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As shown in my last video blog, the media has made it clear it will continue where it left off in 2008 with the blackout, blacklisting, blackballing, black-eyeing, and black-opping of the Ron Paul campaign. Early in the 2008 campaign, this behavior was somewhat excusable due to his low polling numbers, but that should've changed as the campaign progressed, and now that Paul has placed 2nd in the Iowa Straw Poll and is running 3rd/4th in national polls, the intentional media stiff-arming must cease.

I could go all day on this subject, but I'm going to let this guy do it. The following is an excerpt from a Salon.com article by Glenn Greenwald:

The misery of the protracted presidential campaign season
by Glenn Greenwald - Salon.com
August 16, 2011

(excerpt)

But coverage of these presidential campaigns has even more pernicious effects than mere distraction.  They are also vital in bolstering orthodoxies and narrowing the range of permitted views.  Few episodes demonstrate how that works better than the current disappearing of Ron Paul, all but an "unperson" in Orwellian terms.  He just finished a very close second to Michele Bachmann in the Ames poll, yet while she went on all five Sunday TV shows and dominated headlines, he was barely mentioned.  He has raised more money than any GOP candidate other than Romney, and routinely polls in the top 3 or 4 of GOP candidates in national polls, yet -- as Jon Stewart and Politico's Roger Simon have both pointed out -- the media have decided to steadfastly pretend he does not exist, leading to absurdities like this:

 


And this...


There are many reasons why the media is eager to disappear Ron Paul despite his being a viable candidate by every objective metric.  Unlike the charismatic Perry and telegenic Bachmann, Paul bores the media with his earnest focus on substantive discussions.  There's also the notion that he's too heterodox for the purist GOP primary base, though that was what was repeatedly said about McCain when his candidacy was declared dead.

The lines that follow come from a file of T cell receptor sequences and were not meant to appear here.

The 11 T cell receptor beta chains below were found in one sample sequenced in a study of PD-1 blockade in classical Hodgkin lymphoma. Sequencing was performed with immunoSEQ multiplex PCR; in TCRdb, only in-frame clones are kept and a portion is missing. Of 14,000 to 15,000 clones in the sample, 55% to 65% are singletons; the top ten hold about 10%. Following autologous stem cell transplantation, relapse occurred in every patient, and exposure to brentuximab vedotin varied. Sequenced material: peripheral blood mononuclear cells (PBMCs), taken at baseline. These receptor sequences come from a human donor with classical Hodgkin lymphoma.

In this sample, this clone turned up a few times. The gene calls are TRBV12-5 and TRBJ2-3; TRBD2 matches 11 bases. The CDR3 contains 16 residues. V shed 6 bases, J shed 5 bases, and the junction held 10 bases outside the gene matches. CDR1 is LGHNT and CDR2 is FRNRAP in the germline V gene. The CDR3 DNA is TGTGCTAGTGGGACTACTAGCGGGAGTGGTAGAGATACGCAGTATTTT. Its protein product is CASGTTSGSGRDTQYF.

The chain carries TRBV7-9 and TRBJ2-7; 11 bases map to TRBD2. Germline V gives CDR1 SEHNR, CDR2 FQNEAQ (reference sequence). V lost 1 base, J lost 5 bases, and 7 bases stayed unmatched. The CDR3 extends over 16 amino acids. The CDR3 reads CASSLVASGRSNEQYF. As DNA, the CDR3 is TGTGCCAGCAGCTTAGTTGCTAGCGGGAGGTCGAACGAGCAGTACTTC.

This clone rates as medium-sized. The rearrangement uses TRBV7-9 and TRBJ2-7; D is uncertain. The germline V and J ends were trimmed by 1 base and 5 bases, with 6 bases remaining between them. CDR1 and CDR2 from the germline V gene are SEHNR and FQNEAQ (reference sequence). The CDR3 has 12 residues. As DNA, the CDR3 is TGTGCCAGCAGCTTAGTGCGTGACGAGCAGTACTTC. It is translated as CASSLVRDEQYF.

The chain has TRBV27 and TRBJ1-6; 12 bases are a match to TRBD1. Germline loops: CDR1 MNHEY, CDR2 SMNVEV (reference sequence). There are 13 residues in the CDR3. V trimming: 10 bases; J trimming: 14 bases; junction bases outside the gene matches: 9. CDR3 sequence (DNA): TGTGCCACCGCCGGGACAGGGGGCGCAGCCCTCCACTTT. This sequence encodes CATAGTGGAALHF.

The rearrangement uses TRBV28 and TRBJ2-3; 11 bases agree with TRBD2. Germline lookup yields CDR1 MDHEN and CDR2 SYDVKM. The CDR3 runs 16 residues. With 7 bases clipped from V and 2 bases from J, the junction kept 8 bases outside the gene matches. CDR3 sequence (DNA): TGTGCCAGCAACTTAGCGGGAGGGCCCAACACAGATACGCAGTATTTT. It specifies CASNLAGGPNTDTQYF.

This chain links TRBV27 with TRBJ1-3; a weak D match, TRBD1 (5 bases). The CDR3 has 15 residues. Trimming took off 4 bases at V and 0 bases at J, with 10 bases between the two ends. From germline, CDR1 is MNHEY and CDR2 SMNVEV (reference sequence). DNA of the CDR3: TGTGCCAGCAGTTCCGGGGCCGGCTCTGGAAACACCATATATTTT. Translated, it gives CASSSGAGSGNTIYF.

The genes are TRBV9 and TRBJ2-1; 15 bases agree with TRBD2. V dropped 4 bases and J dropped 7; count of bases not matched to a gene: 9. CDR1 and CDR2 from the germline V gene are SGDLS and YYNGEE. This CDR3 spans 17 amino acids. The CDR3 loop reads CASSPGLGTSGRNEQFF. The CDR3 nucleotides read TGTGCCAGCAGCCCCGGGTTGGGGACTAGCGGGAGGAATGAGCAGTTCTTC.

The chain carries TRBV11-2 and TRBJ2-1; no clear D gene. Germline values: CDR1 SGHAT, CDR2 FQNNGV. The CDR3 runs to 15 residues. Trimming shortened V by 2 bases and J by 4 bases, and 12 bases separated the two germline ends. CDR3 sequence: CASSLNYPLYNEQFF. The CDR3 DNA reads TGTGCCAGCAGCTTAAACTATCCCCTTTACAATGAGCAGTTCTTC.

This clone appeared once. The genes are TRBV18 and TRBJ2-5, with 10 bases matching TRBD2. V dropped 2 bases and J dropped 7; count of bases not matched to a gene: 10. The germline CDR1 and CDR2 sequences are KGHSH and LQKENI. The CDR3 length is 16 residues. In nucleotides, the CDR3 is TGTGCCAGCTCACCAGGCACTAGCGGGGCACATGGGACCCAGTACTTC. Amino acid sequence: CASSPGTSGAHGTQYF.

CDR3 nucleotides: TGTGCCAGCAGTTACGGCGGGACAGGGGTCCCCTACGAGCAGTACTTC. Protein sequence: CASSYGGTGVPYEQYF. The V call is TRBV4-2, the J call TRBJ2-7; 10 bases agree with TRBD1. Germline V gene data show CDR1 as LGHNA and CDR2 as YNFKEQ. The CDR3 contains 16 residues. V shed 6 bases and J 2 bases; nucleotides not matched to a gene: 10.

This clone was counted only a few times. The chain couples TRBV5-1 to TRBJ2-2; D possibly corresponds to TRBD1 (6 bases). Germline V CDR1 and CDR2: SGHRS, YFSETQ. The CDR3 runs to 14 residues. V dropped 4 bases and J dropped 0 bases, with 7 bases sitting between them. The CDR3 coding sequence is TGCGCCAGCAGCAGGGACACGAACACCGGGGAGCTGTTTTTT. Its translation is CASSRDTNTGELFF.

But what makes the media most eager to disappear Paul is that he destroys the easy, conventional narrative -- for slothful media figures and for Democratic loyalists alike.  Aside from the truly disappeared former New Mexico Governor Gary Johnson (more on him in a moment), Ron Paul is far and away the most anti-war, anti-Surveillance-State, anti-crony-capitalism, and anti-drug-war presidential candidate in either party.  How can the conventional narrative of extremist/nationalistic/corporatist/racist/warmongering GOP v. the progressive/peaceful/anti-corporate/poor-and-minority-defending Democratic Party be reconciled with the fact that a candidate with those positions just virtually tied for first place among GOP base voters in Iowa?  Not easily, and Paul is thus disappeared from existence.  That the similarly anti-war, pro-civil-liberties, anti-drug-war Gary Johnson is not even allowed in media debates -- despite being a twice-elected popular governor -- highlights the same dynamic.

It is true, as Booman convincingly argues, that "the bigfoot reporters move like a herd" and "put[ their] fingers on the scales in elections all the time."  But sometimes that's done for petty reasons (such as their 2000 swooning for George Bush's personality and contempt for Al Gore's); in this case, it is being done (with the effect if not intent) to maintain simplistic partisan storylines and exclude important views from the discourse. 

However much progressives find Paul's anti-choice views to be disqualifying (even if the same standard is not applied to Good Democrats Harry Reid or Bob Casey), and even as much as Paul's domestic policies are anathema to liberals (the way numerous positions of Barack Obama ostensibly are: war escalation, due-process-free assassinations, entitlement cuts, and whistleblower wars anyone?), shouldn't progressives be eager to have included in the discourse many of the views Paul uniquely advocates?  After all, these are critical, not ancillary, positions, such as: genuine opposition to imperialism and wars; warnings about the excesses of the Surveillance State, executive power encroachments, and civil liberties assaults; and attacks on the one policy that is most responsible for the unjustifiable imprisonment of huge numbers of minorities and poor and the destruction of their families and communities: Drug Prohibition and the accompanying War to enforce it.  GOP primary voters are supporting a committed anti-war, anti-surveillance candidate who wants to stop imprisoning people (dispropriationately minorities) for drug usage; Democrats, by contrast, are cheering for a war-escalating, drone-attacking, surveillance-and-secrecy-obsessed drug warrior.

The steadfast ignoring of Ron Paul -- and the truly bizarre un-personhood of Gary Johnson -- has ensured that, yet again, those views will be excluded and the blurring of partisan lines among ordinary citizens on crucial issues will be papered over.  That's precisely the opposite effect that a healthy democratic election would produce.

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